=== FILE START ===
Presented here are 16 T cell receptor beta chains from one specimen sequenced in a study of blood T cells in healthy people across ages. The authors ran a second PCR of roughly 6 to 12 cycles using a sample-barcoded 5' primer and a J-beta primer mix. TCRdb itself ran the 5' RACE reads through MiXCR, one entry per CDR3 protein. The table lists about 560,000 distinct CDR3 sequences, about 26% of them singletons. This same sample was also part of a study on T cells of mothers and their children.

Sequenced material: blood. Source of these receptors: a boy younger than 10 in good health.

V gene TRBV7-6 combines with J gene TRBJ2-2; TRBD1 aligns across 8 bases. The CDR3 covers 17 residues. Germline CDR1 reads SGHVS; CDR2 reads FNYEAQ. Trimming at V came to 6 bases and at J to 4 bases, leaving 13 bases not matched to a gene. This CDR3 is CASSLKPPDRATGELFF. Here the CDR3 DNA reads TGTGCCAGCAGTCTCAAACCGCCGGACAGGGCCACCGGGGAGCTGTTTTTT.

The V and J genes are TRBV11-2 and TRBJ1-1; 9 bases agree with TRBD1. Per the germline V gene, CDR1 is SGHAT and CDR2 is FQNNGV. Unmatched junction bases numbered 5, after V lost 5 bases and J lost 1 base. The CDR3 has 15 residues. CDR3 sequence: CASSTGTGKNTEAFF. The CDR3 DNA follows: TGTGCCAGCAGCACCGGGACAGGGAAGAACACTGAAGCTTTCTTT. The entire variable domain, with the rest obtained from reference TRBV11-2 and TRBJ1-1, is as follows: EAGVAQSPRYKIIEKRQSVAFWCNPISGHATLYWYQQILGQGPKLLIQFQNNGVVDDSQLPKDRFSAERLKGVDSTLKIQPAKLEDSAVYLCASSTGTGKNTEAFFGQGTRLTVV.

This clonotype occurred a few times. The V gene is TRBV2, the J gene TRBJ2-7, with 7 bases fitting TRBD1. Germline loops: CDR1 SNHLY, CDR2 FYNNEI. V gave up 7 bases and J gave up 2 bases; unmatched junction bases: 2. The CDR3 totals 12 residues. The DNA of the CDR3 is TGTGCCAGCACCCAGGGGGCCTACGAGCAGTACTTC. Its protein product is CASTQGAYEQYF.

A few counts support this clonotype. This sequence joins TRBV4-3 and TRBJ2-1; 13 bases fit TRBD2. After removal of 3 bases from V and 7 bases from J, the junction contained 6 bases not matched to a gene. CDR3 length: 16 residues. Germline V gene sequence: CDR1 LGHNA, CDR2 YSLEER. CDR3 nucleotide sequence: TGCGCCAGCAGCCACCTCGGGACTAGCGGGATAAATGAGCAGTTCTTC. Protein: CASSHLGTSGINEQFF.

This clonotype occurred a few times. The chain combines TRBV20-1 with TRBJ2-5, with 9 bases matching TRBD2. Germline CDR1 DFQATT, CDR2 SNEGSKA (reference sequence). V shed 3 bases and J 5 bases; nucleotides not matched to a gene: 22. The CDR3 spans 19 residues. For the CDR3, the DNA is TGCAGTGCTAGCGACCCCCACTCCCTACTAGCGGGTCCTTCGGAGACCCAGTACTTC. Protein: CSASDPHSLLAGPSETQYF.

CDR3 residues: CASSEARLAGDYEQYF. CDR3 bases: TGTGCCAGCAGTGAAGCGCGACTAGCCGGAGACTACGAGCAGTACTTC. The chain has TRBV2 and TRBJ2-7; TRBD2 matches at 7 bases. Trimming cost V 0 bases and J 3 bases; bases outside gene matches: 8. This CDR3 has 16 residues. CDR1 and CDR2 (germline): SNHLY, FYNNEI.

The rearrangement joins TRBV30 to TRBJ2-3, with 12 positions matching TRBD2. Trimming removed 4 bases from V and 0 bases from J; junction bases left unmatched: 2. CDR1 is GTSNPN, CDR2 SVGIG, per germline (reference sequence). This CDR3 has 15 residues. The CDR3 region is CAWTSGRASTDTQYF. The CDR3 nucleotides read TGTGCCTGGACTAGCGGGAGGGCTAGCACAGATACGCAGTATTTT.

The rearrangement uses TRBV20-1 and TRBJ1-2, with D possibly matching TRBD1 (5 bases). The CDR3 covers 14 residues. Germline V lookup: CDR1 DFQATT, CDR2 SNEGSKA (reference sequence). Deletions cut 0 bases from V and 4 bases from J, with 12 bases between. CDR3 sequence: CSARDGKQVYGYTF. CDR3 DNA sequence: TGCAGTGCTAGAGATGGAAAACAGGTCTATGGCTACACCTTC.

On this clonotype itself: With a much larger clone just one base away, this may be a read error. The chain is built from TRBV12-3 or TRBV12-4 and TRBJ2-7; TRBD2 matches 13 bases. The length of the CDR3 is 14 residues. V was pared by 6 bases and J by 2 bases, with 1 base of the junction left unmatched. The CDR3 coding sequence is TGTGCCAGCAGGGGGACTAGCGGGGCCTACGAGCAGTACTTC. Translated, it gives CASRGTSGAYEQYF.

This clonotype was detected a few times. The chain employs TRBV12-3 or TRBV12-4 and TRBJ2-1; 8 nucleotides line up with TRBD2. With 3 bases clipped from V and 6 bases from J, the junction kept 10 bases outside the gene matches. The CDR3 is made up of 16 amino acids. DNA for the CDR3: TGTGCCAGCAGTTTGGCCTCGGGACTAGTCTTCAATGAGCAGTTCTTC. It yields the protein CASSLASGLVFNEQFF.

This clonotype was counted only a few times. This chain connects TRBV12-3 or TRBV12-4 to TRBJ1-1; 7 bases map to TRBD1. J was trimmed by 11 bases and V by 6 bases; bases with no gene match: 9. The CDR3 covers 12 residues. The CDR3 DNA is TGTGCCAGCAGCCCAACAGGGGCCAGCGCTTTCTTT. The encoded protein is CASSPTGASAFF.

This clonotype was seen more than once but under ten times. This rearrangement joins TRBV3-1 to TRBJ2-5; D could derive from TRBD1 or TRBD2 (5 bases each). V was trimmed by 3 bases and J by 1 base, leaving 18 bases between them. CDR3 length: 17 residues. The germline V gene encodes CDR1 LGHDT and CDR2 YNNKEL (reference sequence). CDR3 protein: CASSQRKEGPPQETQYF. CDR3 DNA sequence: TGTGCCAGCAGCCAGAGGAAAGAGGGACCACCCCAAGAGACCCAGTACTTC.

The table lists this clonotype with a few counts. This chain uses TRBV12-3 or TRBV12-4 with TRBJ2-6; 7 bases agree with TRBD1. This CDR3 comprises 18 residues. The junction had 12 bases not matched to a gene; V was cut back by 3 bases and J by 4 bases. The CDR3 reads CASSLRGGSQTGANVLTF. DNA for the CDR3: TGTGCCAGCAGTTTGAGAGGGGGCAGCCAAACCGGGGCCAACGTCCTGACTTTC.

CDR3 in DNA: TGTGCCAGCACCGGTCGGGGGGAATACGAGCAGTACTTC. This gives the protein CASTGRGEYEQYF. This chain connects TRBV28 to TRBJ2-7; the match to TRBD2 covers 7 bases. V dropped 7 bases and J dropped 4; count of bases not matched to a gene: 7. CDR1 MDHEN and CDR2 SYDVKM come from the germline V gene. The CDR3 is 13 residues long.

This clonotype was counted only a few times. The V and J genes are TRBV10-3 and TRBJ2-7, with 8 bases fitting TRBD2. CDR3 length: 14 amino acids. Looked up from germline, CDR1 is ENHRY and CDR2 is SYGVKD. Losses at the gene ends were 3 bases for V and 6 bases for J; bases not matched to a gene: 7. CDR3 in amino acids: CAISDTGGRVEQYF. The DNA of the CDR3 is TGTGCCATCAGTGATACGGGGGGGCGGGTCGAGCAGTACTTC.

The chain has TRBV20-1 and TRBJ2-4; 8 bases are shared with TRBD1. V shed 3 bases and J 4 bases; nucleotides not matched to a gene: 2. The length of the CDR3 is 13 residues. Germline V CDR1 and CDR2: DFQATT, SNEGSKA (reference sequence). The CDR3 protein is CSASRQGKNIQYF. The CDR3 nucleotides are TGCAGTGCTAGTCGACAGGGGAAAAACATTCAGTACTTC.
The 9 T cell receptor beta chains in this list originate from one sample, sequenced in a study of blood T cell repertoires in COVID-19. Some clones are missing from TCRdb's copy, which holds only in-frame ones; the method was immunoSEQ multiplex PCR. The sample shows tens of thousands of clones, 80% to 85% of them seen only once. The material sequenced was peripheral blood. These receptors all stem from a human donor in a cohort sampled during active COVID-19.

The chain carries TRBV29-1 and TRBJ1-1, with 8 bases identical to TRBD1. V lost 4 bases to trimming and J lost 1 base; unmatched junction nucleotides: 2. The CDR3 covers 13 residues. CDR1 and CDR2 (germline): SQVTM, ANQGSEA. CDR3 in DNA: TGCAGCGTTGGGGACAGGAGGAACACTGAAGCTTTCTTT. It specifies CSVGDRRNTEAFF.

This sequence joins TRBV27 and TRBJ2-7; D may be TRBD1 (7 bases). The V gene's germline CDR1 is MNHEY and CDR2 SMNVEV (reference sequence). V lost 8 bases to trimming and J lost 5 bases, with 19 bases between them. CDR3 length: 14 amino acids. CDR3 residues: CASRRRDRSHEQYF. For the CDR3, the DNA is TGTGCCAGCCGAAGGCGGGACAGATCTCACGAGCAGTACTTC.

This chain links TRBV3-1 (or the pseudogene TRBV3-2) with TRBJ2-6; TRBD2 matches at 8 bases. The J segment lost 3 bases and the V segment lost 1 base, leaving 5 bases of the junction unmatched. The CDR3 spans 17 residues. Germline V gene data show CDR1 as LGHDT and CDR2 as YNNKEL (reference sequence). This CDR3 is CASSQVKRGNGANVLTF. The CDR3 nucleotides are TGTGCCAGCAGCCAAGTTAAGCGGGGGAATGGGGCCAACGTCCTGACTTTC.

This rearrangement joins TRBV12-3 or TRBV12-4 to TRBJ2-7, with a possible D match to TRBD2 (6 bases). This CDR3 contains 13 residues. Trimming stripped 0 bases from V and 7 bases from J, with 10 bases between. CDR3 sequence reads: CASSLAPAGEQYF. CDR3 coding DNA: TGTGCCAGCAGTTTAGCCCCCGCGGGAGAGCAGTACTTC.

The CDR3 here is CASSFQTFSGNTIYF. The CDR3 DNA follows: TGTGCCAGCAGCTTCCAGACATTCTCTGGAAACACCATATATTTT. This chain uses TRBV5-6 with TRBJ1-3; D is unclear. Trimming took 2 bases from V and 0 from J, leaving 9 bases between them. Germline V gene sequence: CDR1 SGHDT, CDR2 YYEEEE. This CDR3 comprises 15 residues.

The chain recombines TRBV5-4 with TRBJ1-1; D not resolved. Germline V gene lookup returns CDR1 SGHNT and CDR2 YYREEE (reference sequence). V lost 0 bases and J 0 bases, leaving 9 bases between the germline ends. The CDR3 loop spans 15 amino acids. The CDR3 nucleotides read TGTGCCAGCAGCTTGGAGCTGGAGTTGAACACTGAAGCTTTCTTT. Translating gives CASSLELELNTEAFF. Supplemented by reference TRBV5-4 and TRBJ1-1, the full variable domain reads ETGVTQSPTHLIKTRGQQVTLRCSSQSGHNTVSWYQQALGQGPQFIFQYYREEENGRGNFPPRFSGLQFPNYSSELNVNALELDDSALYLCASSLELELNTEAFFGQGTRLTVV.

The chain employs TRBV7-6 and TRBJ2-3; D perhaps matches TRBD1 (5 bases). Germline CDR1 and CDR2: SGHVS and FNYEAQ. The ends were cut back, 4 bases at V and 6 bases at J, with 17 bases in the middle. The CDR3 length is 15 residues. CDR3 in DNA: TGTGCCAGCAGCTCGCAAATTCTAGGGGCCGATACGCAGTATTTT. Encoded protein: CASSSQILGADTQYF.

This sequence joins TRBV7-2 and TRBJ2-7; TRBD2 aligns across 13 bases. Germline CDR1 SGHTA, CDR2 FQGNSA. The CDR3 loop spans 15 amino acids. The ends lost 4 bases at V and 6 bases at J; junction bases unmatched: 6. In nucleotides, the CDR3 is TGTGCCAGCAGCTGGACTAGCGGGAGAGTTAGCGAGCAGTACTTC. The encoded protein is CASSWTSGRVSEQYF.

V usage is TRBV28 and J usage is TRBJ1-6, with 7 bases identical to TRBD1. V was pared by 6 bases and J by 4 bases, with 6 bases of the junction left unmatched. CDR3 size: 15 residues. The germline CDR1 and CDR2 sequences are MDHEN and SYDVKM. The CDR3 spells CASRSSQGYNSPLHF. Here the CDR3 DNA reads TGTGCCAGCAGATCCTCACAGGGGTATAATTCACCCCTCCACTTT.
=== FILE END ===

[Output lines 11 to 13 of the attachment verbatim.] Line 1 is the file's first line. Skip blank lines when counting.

On this clonotype itself: With a much larger clone just one base away, this may be a read error. The chain is built from TRBV12-3 or TRBV12-4 and TRBJ2-7; TRBD2 matches 13 bases. The length of the CDR3 is 14 residues. V was pared by 6 bases and J by 2 bases, with 1 base of the junction left unmatched. The CDR3 coding sequence is TGTGCCAGCAGGGGGACTAGCGGGGCCTACGAGCAGTACTTC. Translated, it gives CASRGTSGAYEQYF.

This clonotype was detected a few times. The chain employs TRBV12-3 or TRBV12-4 and TRBJ2-1; 8 nucleotides line up with TRBD2. With 3 bases clipped from V and 6 bases from J, the junction kept 10 bases outside the gene matches. The CDR3 is made up of 16 amino acids. DNA for the CDR3: TGTGCCAGCAGTTTGGCCTCGGGACTAGTCTTCAATGAGCAGTTCTTC. It yields the protein CASSLASGLVFNEQFF.

This clonotype was counted only a few times. This chain connects TRBV12-3 or TRBV12-4 to TRBJ1-1; 7 bases map to TRBD1. J was trimmed by 11 bases and V by 6 bases; bases with no gene match: 9. The CDR3 covers 12 residues. The CDR3 DNA is TGTGCCAGCAGCCCAACAGGGGCCAGCGCTTTCTTT. The encoded protein is CASSPTGASAFF.